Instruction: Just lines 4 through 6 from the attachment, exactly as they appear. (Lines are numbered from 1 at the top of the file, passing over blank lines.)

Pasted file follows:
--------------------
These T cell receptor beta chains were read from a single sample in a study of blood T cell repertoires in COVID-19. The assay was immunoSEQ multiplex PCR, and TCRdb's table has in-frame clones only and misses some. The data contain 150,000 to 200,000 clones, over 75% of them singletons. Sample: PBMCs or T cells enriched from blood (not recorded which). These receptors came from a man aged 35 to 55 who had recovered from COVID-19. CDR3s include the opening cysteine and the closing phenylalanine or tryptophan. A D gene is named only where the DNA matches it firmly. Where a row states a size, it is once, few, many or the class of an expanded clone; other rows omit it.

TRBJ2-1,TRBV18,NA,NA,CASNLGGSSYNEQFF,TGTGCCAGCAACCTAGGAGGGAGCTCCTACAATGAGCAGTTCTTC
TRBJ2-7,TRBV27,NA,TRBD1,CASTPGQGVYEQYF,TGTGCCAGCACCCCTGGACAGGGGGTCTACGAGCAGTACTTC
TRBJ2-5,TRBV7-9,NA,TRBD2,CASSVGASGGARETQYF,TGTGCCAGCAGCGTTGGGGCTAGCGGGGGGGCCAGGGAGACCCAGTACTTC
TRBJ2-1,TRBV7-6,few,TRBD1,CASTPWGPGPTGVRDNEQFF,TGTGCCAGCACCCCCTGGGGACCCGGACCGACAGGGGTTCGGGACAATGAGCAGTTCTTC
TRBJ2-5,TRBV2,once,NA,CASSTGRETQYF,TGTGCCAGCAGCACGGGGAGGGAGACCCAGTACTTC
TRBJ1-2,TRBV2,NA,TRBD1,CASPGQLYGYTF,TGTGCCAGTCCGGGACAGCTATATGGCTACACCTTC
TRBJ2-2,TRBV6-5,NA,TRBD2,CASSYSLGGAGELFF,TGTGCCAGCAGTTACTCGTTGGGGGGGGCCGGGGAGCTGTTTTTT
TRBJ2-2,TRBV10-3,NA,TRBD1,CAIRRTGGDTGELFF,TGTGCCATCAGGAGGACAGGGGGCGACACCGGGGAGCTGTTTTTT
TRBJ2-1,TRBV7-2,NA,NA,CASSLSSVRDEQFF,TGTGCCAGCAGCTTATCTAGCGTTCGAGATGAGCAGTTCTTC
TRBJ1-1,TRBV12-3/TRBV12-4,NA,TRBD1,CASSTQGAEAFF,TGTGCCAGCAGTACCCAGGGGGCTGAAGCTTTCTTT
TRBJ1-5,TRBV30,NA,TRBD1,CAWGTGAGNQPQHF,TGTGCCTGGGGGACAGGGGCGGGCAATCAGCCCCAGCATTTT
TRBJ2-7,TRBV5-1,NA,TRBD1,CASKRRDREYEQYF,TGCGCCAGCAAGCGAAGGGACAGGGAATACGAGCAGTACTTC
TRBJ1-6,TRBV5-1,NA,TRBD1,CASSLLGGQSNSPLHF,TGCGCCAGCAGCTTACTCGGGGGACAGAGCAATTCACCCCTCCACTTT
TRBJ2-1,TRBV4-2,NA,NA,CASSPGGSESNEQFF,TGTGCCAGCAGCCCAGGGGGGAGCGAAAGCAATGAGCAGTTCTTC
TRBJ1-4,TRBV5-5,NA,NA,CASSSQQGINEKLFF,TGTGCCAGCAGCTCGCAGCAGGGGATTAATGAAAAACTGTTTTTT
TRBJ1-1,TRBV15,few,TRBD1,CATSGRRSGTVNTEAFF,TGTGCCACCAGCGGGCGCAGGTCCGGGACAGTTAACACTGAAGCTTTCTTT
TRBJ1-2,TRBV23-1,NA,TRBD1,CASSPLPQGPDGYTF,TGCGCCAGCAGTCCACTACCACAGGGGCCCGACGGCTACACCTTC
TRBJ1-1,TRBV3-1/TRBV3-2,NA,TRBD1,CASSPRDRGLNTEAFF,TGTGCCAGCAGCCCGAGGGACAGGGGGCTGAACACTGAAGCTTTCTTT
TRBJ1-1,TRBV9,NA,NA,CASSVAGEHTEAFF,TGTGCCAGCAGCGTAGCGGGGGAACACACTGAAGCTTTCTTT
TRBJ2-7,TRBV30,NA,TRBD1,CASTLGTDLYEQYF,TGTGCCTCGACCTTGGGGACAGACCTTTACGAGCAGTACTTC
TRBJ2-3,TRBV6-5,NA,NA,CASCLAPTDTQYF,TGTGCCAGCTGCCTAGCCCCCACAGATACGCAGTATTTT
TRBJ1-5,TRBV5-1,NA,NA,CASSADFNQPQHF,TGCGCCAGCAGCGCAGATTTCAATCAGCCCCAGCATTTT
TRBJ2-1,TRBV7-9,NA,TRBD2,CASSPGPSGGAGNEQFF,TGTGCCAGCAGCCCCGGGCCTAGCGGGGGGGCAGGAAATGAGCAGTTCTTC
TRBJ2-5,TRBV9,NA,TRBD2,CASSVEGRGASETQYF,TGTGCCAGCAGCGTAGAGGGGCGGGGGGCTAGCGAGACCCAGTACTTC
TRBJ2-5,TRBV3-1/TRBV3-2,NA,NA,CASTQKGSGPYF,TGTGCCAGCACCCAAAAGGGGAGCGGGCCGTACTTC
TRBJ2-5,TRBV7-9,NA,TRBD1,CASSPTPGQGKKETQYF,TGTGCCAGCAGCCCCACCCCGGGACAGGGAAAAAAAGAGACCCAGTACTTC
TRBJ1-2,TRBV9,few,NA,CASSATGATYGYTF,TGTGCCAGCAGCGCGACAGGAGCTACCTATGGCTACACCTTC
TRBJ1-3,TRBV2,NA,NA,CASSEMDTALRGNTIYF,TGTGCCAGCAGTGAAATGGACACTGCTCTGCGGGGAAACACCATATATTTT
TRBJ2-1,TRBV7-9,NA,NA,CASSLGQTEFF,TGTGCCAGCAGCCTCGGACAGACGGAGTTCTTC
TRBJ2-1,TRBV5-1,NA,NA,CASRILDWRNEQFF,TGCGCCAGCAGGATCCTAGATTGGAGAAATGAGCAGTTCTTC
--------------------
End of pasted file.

TRBJ2-5,TRBV7-9,NA,TRBD2,CASSVGASGGARETQYF,TGTGCCAGCAGCGTTGGGGCTAGCGGGGGGGCCAGGGAGACCCAGTACTTC
TRBJ2-1,TRBV7-6,few,TRBD1,CASTPWGPGPTGVRDNEQFF,TGTGCCAGCACCCCCTGGGGACCCGGACCGACAGGGGTTCGGGACAATGAGCAGTTCTTC
TRBJ2-5,TRBV2,once,NA,CASSTGRETQYF,TGTGCCAGCAGCACGGGGAGGGAGACCCAGTACTTC